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NHL Justified in Suspending Cooke, Should Have Gone Further With Heatley

Sophie Pustil |
March 23, 2011 | 11:49 p.m. PDT

Staff Writer

Matt Cooke is out for the rest of the season and the first round of the playoffs. (Creative Commons/Dan4th)
Matt Cooke is out for the rest of the season and the first round of the playoffs. (Creative Commons/Dan4th)
Matt Cooke of the Pittsburgh Penguins is a dirty, dirty player -- the fans know it, his teammates know it and the Penguins’ management knows it. So when the NHL chose to suspend him for the rest of the regular season and the first round of the playoffs following his most recent attempt to behead an opponent with his elbow, the decision was met with no opposition.

"That's exactly the kind of hit we're trying to get out of the game," Penguins’ general manager Ray Shero said in a statement released shortly after the decision Monday. "Head shots have no place in hockey. We've told Matt in no uncertain terms that this kind of action on the ice is unacceptable and cannot happen… the Pittsburgh Penguins support the NHL in sending this very strong message."

This will be the fifth suspension of Cooke's career and the fourth in the last three seasons (four of his suspensions have been for illegal checks to the head). He was most recently suspended four games for a hit from behind on Fedor Tyutin of the Columbus Blue Jackets on Feb. 8.

This is of course not counting the now infamous shoulder to the head of Boston’s Marc Savard last March that knocked Savard out cold and sidelined him for the rest of the season (see video below). Although the hit did not warrant a suspension at the time, it was the catalyst for Rule 48: a rule created so that the next time a player blatantly took a run at someone’s head, the league could actually do something about it. As NHL commissioner Gary Bettman said in a radio interview following the incident, “I was very unhappy and upset with that hit…I was more upset there was nothing [in the League’s rules] to do to punish it.”

So here we are a year later, the league is still under fire from the media, management and players alike demanding more severe ramifications for blind side hits to the head, and bully for them -- Cooke is ready to step up and give them someone to crucify.

With Cooke's hit on Ryan McDonagh of the New York Rangers Sunday (see below), the league found itself in the perfect position to send a message to the players and fans alike that dangerous, deliberate hits to the head will no longer be tolerated. Cooke was not only suspended at the most critical time of the year for determining seeding going into the playoffs and sidelined for the first round, he will forfeit $219,512.20 in salary as per the terms of the Collective Bargaining Agreement.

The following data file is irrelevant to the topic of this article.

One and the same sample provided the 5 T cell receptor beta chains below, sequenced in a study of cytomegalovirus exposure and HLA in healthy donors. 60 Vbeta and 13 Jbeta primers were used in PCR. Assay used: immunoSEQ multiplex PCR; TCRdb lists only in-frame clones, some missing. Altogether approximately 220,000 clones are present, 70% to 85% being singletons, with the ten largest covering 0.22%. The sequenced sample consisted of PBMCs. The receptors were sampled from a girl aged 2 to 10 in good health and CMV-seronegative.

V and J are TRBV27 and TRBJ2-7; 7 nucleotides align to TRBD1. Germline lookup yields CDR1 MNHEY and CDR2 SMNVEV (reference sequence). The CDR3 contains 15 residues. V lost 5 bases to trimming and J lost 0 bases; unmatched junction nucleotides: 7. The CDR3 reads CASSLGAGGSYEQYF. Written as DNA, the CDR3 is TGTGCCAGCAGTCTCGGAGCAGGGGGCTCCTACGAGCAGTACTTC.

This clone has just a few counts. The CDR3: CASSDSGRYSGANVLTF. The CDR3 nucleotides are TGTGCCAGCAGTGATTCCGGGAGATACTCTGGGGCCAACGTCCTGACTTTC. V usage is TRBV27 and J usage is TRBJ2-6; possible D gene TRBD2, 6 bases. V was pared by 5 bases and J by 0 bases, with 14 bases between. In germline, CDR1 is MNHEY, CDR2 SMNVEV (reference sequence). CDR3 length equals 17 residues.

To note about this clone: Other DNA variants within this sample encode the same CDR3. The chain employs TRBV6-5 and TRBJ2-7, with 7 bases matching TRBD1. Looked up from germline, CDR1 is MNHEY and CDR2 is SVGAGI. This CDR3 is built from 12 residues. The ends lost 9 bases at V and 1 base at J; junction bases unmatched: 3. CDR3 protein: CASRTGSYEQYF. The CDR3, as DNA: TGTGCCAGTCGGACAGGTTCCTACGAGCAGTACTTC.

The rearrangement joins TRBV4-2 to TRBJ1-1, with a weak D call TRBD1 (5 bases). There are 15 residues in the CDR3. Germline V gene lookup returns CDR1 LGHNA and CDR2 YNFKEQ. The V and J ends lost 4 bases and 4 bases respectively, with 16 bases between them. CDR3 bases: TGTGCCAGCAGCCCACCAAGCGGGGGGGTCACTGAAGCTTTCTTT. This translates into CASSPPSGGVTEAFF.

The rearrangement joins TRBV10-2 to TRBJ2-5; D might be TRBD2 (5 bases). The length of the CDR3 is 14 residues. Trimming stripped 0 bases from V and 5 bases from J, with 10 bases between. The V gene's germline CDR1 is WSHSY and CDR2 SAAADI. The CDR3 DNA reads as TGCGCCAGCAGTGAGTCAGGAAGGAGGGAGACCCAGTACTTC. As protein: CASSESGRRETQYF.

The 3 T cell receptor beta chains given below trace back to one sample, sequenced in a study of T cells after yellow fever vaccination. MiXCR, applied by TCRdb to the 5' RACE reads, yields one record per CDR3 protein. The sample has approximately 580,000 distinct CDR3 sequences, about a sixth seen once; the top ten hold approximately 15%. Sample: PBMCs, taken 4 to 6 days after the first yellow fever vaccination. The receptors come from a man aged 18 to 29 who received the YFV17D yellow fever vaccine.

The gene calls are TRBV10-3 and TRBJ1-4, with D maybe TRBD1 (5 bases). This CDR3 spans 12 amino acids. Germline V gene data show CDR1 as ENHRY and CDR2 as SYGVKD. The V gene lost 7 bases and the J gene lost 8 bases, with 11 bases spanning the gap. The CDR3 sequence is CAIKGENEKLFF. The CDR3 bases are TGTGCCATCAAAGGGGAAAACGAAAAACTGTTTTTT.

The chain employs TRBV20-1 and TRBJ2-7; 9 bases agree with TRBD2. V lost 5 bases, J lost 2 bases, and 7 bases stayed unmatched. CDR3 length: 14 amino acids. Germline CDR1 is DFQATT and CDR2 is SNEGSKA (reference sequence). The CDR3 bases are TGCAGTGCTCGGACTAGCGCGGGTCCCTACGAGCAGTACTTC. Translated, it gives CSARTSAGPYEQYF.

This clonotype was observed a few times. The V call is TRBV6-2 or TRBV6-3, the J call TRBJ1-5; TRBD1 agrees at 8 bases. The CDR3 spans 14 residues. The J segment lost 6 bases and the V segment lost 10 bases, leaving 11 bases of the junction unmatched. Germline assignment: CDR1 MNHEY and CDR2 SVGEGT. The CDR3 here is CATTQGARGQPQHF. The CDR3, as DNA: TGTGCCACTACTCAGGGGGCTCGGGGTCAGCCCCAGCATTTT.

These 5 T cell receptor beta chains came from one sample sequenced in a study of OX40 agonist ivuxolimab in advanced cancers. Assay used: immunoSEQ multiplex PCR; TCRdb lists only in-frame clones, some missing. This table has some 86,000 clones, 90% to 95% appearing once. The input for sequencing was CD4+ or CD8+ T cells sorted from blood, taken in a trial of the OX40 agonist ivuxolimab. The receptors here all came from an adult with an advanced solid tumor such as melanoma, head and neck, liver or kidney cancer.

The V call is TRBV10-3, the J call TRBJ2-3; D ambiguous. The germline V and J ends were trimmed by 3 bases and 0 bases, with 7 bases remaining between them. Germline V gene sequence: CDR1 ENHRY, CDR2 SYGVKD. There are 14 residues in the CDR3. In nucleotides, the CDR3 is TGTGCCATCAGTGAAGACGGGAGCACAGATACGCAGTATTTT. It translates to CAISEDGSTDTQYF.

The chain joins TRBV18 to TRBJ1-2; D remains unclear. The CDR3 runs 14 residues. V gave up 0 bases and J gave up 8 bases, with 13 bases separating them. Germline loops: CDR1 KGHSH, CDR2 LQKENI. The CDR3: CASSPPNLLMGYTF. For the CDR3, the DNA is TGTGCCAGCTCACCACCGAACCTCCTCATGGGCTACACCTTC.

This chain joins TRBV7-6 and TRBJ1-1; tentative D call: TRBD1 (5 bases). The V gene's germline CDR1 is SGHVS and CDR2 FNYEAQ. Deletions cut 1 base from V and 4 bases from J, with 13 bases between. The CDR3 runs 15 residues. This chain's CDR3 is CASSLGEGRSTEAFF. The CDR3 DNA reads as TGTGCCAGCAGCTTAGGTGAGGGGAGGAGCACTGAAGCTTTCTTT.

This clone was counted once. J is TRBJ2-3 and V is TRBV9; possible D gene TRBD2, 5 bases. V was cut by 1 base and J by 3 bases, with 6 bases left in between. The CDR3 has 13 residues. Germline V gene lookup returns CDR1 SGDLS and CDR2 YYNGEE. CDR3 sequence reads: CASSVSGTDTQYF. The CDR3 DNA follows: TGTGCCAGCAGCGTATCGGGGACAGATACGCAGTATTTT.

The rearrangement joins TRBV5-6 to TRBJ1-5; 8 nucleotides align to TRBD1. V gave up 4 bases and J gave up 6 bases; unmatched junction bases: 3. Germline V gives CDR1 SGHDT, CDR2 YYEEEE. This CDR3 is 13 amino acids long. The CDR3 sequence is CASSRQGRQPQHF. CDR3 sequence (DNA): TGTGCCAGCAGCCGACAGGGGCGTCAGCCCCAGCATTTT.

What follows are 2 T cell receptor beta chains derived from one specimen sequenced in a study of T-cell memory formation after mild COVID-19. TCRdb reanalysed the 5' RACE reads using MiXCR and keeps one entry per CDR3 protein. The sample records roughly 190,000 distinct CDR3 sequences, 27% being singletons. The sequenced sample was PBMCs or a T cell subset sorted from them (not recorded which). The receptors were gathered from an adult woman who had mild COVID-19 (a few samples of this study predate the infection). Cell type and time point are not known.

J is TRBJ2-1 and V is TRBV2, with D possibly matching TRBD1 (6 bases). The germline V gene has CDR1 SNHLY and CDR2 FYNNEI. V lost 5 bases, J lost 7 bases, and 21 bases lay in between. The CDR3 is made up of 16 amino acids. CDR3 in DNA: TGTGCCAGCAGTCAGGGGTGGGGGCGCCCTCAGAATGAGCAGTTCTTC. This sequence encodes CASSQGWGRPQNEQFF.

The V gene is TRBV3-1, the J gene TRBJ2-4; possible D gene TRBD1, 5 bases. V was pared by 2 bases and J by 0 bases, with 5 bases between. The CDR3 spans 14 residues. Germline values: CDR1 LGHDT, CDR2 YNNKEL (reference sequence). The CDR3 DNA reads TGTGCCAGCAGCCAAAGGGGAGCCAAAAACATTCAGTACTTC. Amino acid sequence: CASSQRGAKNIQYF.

Beyond the hit to the wallet, what is most significant about the suspension is the fact that when he is not attempting to maim his fellow players, Cooke is actually highly effective on the ice. His absence from the lineup will certainly be felt on a team with an already depleted roster that finds Sidney Crosby and Evgeni Malkin on injury reserve -- Crosby out indefinitely and Malkin at least until next season.

Cooke’s hit was selfish and a blow to the team that needs him now more than ever – a sentiment echoed by Penguins’ owner Mario Lemieux, who, according to TSN’s Nick Kypreos, met with Cooke following the hit and warned him to clean up his act or else find his days as a Penguin numbered.

It is the way that this suspension serves to alienate Cooke from his already hurting team that leads me to support the NHL’s ruling in the case of a repeat offender with elbows of steel. I’m glad to know that when a situation arises in which the player is so blatantly disregarding both the rules and the safety of others, the league won’t hesitate to put its foot down.

And then there’s Dany Heatley. The San Jose Sharks’ forward elbowed Steve Ott of the Dallas Stars in the head last Tuesday (see below), a hit that, according to Colin Campbell, senior VP and director of hockey operations who serves as the NHL’s principal disciplinarian (the same Colin Campbell who made the decision regarding Cooke's supplemental discipline), warranted a suspension of just two games.

Given his lack of priors, I agree that Heatley deserved a lighter punishment than the one handed down to Cooke, but an elbow to the head is an elbow to the head. If the league really wants to send a message, wouldn’t sidelining one of the most skilled and highly paid forwards in the NHL for the sake of demonstrating some consistency be in its best interest?

To reiterate, Cooke gets 10 regular-season games, misses four to seven playoff games in a best-of-seven series, and is out $219,512.20 of his annual cap hit of $1.8 million. Heatley gets two regular season games and is out $80,645.16 of his annual hit of $7.5 million. Again, this is for identical hits.

The Cooke suspension is a step in the right direction, but until the league demonstrates an ability to consistently get it right what hope is there that the players will?



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